He told reporters of a “deliberate call” he had with Obama on Tuesday evening after each man rejected the other’s latest offer.
“We spoke honestly and openly about the differences that we face,” Boehner said. “But the president’s calling for $1.4 trillion worth of revenue. That cannot pass the House or the Senate.”
The speaker was referring to Obama’s latest offer, which reduced his demand for $1.6 trillion in new taxes to $1.4 trillion. Republicans, who have offered $800 billion in new revenue generated by a rewrite of the tax code, responded with a proposal that was virtually identical to their opening bid from weeks ago.
Democrats accused Republicans on Wednesday of seeking a permanent extension of expiring tax breaks for the wealthiest 2 percent of taxpayers, something the president has refused to accept; he won reelection after campaigning to end those tax cuts.
Republicans say their proposal to extend the George W. Bush-era tax cuts for one year is a compromise to give lawmakers enough time to overhaul the tax code. Although the GOP does not want to raise rates on the wealthy, party leaders have offered to extract $800 billion from those taxpayers over the next decade by limiting their deductions and other tax breaks.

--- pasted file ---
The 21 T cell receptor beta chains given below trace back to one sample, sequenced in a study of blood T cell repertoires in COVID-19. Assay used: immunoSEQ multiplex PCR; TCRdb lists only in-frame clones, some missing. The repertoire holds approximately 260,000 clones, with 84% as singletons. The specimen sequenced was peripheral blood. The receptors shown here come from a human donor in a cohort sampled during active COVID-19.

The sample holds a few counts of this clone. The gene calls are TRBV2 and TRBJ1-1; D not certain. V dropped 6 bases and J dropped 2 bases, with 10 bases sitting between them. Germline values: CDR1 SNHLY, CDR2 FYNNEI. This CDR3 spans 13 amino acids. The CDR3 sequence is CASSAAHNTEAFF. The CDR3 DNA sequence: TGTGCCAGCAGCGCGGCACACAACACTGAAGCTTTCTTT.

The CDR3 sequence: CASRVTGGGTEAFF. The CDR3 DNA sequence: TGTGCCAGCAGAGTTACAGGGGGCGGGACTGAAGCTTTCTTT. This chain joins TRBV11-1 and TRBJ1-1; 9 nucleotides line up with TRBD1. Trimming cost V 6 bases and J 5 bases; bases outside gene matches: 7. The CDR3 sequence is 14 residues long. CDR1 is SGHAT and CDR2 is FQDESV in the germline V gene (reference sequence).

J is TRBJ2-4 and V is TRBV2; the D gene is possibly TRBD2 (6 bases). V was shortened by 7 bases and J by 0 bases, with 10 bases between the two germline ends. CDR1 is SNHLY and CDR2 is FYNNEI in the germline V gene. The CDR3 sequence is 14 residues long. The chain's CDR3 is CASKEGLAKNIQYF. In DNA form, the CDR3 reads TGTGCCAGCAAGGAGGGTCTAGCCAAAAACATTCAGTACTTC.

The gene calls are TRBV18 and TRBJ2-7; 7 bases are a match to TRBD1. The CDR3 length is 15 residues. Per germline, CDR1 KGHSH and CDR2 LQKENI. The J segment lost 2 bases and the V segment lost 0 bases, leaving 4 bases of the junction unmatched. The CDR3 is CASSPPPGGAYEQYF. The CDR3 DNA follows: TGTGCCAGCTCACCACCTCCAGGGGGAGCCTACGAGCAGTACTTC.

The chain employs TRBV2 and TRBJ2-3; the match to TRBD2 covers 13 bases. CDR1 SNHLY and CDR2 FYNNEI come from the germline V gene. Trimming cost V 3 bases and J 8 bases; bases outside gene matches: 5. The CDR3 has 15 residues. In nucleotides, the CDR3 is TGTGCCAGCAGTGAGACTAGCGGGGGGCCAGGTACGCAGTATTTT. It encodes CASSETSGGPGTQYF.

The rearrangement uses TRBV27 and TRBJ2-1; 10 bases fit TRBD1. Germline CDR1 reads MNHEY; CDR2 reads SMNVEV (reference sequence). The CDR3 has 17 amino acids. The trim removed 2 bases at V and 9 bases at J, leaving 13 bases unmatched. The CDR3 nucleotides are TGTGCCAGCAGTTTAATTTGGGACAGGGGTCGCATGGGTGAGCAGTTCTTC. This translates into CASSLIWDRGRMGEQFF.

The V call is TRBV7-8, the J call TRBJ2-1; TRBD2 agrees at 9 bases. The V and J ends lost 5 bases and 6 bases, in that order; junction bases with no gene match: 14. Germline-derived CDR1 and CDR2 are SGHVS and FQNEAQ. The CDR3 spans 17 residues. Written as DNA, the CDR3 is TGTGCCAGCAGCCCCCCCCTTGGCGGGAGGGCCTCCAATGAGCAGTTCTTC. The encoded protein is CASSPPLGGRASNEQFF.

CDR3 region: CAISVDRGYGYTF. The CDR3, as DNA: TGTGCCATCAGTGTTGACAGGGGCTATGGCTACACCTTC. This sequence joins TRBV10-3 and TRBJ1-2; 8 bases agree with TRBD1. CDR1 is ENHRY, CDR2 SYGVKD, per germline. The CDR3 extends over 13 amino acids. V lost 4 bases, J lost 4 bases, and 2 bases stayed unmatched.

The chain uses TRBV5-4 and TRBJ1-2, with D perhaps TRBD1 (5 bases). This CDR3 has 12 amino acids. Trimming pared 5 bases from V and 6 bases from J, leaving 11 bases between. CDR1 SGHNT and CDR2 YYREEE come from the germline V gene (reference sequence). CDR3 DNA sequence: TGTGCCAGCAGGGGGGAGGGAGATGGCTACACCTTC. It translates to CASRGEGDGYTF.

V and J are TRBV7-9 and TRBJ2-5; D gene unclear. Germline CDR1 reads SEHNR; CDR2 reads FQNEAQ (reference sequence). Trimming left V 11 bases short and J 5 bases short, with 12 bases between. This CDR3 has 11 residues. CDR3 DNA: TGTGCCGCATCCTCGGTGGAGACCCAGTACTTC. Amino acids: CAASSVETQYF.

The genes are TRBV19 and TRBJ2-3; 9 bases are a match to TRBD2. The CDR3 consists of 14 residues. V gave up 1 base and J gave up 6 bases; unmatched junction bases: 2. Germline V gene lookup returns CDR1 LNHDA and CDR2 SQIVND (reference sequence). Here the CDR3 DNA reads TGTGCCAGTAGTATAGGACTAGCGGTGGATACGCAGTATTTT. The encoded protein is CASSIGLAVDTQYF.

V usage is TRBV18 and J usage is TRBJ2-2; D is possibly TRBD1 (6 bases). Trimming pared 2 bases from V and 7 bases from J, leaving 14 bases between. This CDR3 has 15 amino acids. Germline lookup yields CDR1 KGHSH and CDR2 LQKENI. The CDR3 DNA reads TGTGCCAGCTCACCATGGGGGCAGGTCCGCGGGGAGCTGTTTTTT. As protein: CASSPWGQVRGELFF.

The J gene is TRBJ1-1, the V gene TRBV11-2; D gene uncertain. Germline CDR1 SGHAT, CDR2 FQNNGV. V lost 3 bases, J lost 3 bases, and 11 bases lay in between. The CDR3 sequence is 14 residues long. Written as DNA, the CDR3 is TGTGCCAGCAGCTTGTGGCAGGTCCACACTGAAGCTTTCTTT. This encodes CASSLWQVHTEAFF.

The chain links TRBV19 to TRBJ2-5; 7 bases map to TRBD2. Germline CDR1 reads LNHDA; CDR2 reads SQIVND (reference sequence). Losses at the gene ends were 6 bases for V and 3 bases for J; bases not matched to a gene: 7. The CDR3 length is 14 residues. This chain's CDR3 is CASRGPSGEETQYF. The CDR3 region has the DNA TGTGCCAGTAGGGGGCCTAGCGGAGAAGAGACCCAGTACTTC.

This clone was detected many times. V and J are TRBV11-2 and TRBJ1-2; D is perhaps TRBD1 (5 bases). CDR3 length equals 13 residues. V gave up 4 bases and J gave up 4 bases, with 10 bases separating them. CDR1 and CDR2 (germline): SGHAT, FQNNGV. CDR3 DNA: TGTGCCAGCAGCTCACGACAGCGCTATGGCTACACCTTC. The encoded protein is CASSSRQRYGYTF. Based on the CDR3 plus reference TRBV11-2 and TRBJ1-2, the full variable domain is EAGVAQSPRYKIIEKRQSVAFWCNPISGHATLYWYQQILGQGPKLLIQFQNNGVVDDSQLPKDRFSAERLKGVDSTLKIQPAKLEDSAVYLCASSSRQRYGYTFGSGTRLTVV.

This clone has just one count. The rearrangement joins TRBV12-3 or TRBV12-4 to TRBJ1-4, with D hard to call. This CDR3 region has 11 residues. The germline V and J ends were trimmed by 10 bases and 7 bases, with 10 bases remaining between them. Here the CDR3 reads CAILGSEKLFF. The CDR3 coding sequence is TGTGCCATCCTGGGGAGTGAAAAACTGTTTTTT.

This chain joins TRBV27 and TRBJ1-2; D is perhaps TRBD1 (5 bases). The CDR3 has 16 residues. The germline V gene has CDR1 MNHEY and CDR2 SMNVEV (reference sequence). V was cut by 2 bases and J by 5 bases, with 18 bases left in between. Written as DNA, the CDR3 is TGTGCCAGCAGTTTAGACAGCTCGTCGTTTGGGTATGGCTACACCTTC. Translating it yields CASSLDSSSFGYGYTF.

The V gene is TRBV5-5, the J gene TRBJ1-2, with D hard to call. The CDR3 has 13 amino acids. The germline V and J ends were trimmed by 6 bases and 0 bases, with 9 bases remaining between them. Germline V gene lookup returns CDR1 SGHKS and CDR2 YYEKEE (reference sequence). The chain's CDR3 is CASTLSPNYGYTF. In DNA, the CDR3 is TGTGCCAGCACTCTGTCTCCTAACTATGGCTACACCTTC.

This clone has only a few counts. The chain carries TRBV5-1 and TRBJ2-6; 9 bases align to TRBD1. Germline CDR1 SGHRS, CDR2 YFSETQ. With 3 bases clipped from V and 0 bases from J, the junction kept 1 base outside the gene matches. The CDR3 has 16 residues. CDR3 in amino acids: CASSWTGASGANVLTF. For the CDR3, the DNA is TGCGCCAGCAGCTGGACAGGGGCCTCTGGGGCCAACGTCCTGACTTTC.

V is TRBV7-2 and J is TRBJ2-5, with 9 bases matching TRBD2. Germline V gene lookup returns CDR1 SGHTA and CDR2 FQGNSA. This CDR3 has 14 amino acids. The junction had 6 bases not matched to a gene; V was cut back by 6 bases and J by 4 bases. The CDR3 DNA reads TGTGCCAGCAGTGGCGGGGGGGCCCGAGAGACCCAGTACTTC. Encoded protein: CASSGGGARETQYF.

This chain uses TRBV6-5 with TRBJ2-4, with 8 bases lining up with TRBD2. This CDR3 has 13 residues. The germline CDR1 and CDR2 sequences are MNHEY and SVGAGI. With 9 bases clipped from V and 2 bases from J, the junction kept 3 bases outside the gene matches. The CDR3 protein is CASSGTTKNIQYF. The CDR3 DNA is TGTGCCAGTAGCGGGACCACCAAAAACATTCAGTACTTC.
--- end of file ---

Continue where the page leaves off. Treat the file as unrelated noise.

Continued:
Economists have warned that going over the fiscal cliff — the set of sizable tax increases and spending cuts mandated to take place early next year — would throw the nation back into a recession.
Aides said that there were no phone calls between the president and the speaker Wednesday and that the last high-level, face-to-face discussion came Tuesday, when White House legislative affairs director Rob Nabors huddled in the Capitol with senior Boehner aides. No progress was reported.
No more discussions are scheduled.
Rep. Chris Van Hollen (D-Md.) said that the framework of a deal must be in place by the end of this week to ensure its passage by Christmas but that such a timeline is now unlikely. Van Hollen, the ranking Democrat on the House Budget Committee, predicted that conservative opposition to higher taxes will require Boehner to offer legislation that could pass largely on the strength of Democratic votes.
“I think the biggest impediment right now is the speaker’s ability to get a decent number of Republican votes for an agreement that I think most people would agree was a fair agreement,” he told reporters at a Wednesday breakfast hosted by the Christian Science Monitor.
House Republicans have rejected any effort to approve a bill passed by the Senate over the summer that would extend the Bush-era tax cuts for everyone except the top 2 percent of earners. Conservatives in the GOP conference object to any plan to raise tax rates, and Republicans leaving a Wednesday morning meeting with Boehner said the leadership team has not suggested to rank-and-file lawmakers that it will ask them to support a compromise plan with higher rates.
Some GOP political strategists fear that if all tax rates go up in January, Republicans could be blamed — an outcome that would be political anathema for a party whose anti-tax position has been at the core of its identity for more than 30 years.
Ed O’Keefe and Rosalind S. Helderman contributed to this report.